Security is still the most important aspect of network digitisation, Cisco has said, with the networking giant now focused on embedding its security technology into its “next generation” of products.
“The best digital offence starts with the best security defence,” Chris Dedicoat, executive VP for Worldwide Sales and Field Operations at Cisco, said during his keynote speech at Cisco Live Melbourne on Wednesday.
“We’re focused on two things: How do we keep the threats out of everything and everywhere, and how do we minimise, really importantly, the time to detection?”
According to Dedicoat, Cisco blocks 20 billion threats per day, or 7.2 trillion a year, through its range of security products, including CloudLock, Umbrella, Meraki, Advanced Malware Protection (AMP), email encryption, Stealthwatch, firewalls, Next-Generation Intrusion Prevention System (NGIPS), and AnyConnect.
“It’s a combination across all of those different product areas, and we bring that together to try and understand better what the threat landscape is,” Dedicoat told ZDNet following his keynote.
“You should expect to see us continue to augment that portfolio, because we see in all the dialogue we have with our customers, literally within two to three minutes, you’re talking about security, whether it’s a small or medium business or enterprise or service provider.
“So we think it’s what our customers are wanting from us, and we believe that we’re in a good position to continually design better capabilities in our products.”
Dedicoat added that Cisco is now looking more towards baking security into all of its networking technologies rather than selling them as separate, stand-alone products.
“The big thing that I think we also are going to benefit from long term is that we need to think about security not just as a sector; we need to think about security in everything that we do, so in the next generation of silicon, in all of the software that we develop, we need to build that security capability in,” he told ZDNet.
“That’s something that we’re very, very focused on and you will see in the next iteration of networking technologies — you will see more and more security embedded into our networking products.”
Cisco CEO Chuck Robbins last year similarly called cloud-based security at the network layer “critical”.
“The two things that I think are going to be most important: Number one is security … and then moving fast in innovating over and over,” Robbins said.
“All of this is going to be driven by technology.”
Speaking on the imperatives for network digitisation, Dedicoat said during his keynote that the Internet of Things (IoT) is finally becoming a reality, with connected “things” now outnumbering laptops and desktops connected to the internet.
“This, I believe, is coming real. It’s been talked about for a long time … this is the time,” he said.
“[We’re] truly beginning to see IoT happen pervasively around the world. Our prediction is that over the next 10 years, 500 billion devices will be connected to the internet.”
However, the network isn’t ready for the huge number of things that will be connected, according to Dedicoat. As such, Cisco has come up with six “imperatives” that will be important to the development of digital transformation.
Following security, Cisco’s second imperative pushing industry towards digitisation is automation, with Dedicoat saying that companies must have machine learning in place for the next phase of the internet — including with network function virtualisation and software-defined networking (SDN).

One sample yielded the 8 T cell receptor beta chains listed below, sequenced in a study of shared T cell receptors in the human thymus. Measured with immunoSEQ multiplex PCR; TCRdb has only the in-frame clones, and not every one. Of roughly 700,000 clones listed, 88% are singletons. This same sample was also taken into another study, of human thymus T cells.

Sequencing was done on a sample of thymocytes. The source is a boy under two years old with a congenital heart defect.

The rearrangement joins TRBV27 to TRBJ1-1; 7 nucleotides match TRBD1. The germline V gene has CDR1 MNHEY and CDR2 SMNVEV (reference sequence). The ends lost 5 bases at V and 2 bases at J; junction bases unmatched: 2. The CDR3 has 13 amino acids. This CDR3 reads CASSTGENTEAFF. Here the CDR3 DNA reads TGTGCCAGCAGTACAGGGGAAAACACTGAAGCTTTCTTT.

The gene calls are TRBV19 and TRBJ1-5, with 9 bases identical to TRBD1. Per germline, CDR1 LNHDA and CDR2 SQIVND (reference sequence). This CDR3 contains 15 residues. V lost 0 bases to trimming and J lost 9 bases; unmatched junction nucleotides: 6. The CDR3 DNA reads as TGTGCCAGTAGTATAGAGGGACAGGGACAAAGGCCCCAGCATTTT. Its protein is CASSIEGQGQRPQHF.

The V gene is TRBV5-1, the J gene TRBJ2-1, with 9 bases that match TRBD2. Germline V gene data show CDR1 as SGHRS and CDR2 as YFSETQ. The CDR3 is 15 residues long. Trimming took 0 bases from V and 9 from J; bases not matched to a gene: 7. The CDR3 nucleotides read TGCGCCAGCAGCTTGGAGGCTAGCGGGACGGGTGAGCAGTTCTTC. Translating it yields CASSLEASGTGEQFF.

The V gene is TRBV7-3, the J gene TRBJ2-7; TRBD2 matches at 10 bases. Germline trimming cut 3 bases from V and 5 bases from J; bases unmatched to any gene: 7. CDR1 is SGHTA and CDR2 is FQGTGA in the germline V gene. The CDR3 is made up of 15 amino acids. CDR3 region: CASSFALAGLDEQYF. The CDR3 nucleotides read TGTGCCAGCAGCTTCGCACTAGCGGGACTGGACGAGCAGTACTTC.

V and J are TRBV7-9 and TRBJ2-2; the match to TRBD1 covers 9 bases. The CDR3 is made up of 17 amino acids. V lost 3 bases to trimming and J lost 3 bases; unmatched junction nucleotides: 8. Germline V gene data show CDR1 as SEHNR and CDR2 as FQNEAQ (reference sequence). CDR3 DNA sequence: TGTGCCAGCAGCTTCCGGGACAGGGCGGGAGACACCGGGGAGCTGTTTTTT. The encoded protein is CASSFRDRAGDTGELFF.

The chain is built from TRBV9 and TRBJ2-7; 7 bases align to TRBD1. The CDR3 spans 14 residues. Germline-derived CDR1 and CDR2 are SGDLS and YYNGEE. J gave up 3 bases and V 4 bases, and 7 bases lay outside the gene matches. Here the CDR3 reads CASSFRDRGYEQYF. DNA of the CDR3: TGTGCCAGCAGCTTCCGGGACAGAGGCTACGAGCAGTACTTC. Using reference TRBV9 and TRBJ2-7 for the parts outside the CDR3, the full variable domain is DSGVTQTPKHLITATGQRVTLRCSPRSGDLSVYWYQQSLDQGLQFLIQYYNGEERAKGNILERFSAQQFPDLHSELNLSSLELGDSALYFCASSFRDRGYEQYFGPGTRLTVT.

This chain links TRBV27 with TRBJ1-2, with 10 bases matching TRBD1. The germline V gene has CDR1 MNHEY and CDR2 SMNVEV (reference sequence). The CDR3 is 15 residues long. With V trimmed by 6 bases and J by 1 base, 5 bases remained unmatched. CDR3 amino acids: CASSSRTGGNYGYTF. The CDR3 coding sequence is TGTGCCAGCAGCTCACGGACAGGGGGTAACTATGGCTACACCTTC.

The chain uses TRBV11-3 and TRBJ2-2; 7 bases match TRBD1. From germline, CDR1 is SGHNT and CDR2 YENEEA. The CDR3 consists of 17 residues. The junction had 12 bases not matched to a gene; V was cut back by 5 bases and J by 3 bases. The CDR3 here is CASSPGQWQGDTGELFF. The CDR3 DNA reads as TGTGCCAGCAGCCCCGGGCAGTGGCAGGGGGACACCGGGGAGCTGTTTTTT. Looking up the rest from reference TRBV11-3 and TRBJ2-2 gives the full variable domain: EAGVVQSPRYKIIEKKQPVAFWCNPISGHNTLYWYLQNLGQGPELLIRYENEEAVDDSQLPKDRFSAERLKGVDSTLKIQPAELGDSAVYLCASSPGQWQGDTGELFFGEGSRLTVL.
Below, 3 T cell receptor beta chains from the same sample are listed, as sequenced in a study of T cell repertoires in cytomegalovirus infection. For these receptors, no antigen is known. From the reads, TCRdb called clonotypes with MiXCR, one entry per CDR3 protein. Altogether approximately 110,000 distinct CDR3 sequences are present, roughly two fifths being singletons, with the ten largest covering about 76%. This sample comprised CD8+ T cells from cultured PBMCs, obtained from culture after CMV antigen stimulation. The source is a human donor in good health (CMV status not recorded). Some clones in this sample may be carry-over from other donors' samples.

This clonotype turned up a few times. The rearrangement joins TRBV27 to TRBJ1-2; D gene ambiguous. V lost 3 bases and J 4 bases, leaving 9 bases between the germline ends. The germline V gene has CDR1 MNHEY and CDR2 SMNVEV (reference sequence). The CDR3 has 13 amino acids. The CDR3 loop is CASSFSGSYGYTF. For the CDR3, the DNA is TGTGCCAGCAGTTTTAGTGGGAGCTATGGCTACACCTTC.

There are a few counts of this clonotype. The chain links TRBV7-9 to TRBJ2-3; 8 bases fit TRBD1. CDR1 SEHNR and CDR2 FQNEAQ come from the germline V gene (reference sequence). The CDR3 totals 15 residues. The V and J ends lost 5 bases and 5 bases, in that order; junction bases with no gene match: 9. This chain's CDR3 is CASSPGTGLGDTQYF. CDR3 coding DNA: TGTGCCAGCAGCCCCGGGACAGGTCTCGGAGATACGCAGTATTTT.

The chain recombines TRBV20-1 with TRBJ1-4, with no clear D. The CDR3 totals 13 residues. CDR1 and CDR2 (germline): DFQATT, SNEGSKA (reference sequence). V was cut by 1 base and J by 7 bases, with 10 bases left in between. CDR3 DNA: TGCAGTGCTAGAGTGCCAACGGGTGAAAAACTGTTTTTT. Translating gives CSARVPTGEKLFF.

“By 2021, we’ll be connecting over 1 million devices every single day to the internet. This is the scale of change, this next generation of the internet is something that we have to prepare for. So we need a holistic, dynamic, self-learning, intelligent, machine learning capability,” he said.
“It’s time to let the machines run the machines. We have to find a very different way for how networks are orchestrated, managed, and provisioned.”
As such, Cisco is focused on the principle of automating the network in a way that has “never been done before”, with its Digital Network Architecture (DNA) solution one such way of doing so.
“Two years ago, we announced DNA. This is the network of the future that’s software programmable, software defined,” Dedicoat said.
“It will allow us to provision and orchestrate to a scale and a speed that we haven’t been able to do before … what used to take many, many days to provision now takes minutes.
“It’s real, it’s happening now, software defined is here.
Also speaking on DNA, Cisco APJ CTO Dave West said it’s the company’s answer to SD-WAN and SDN; however, in developing the product, Cisco said it set its solution apart by being more focused on real-world scenarios rather than a generic solution.
“Unlike others in the market, we’re very use case driven,” West said.
“So for us, the SDN problem, the SD-WAN problem, was about solving customer business problems, delivering business outcomes, but not about delivering something that’s not viable for our customers to deploy and use in the market.”
In all, Cisco’s six imperatives for digitisation are security; automation; cloud; analytics; collaboration; and “continued learning and self-development” through its corporate education program.
Cisco said it plans to lead the way in network digitisation by continuing to invest in new technologies; it has invested $6 billion in research and development, with half of that spent just on networking, and has registered 20,000 patents.
“We, as a company, we want to lead that,” Dedicoat said.
“And we’re doing that by making sure that we continue to invest in the development of the technologies which will provide the foundation for the next generation of the internet.”
Disclosure: Corinne Reichert travelled to Cisco Live in Melbourne as a guest of Cisco